Hunger. Complicated and Personal

This piece brings me joy and disturbs me. It is deeply personal. It is my hunger. My very confusing hunger.

 Hunger, 2016. Hand embroidery on linen. Stretched on 6 x 6 inch canvas.

Hunger, 2016. Hand embroidery on linen. Stretched on 6 x 6 inch canvas.

First, the confusing and difficult part.

Although the image of my lips here is unintentionally sexualized, I don’t mean hungry in a sexual sense. Literally hungry. For food.

I imagine that for most financially comfortable people, hunger is not confusing. You feel hungry, you eat.

(I fully recognize the privilege embedded in this statement; billions of people do not have the means to nourish themselves. Even in my own neighborhood.)

 Process shots. From sketch to layers of thread.

Process shots. From sketch to layers of thread.

I’m not like most people when it comes to hunger and food. And for the last ten years I’ve been hungry. At times, desperately so.

I’ve been fighting myself, my body, to keep myself within the “healthy” BMI range for my height. If I’m honest, what I really mean is I’ve been fighting to keep myself at a weight that allows me to pass for “normal.” I’m ruthless about it and so I succeed. 

However, my body wants to be (and has been) fat. Very fat. Obese. And I’ve summoned surgeons and trainers and charlatans to help me fight against it for ten years. Although I haven’t looked obese in ten years, but I still struggle with obesity. 

 The gaps in my teeth. I love them.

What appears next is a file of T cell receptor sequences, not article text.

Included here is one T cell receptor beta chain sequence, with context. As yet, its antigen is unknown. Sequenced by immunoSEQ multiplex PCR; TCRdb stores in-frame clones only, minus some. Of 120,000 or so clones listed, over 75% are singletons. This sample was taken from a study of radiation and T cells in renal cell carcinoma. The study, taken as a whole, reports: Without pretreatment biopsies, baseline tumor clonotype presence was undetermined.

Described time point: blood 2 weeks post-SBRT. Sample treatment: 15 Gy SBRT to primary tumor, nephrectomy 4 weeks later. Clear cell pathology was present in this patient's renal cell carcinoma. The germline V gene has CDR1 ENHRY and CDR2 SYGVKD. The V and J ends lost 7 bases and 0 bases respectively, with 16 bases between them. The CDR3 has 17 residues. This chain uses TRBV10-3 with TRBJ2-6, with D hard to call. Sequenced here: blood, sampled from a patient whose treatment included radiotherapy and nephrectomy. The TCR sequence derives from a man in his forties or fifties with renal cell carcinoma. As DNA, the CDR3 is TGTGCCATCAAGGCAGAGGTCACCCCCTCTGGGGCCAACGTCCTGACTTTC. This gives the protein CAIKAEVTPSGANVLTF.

The gaps in my teeth. I love them.

If you have never dealt with obesity, I know this makes no sense. But for me to weigh between 125-135 pounds, I have to be very hungry a lot of the time.  

You may not know this about obese people living their lives at a "healthy" weight. We are constantly fighting against our bodies like contortionists. It's not a matter of willpower. It's 10,000 battles against our disordered biology, within the toxic social pressures around women's weight.

This is not the great tragedy of my life. It is just exhausting. 

(Recently I’ve been reading and thinking about the fat acceptance movement.  It is a complex and diverse school of thought and I’m still working through my feelings about it, but anything that addresses the stigma of living in the world as an obese person is exciting to me.) 

 Home studio time.

Home studio time.

Second, the exciting part.

Hunger for life and experience and growth – these hungers are huge wells of strength in my life. This hunger drives me. This hungry mouth piece, along with two other recent ones, is leap with the skills and technique component of my artwork.

I have been pushing myself with translating faces and features to thread. 

 Thread Self Portrait 1. My mind cracked open with this piece.

Thread Self Portrait 1. My mind cracked open with this piece.

Since attending Lauren DiCioccio’s painting with thread workshop at Arrowmont Art School in May, I’ve been focusing on my technique. I’m learning so much about color and value.  To combine my personal preference for certain colors with a more disciplined approach to using hue to capture my own vision of a face. A feature.

 Detail from Hunger, 2016.

Detail from Hunger, 2016.

So this hungry mouth is deeply satisfying to me. And that brings me joy. Even in the midst of my confusion.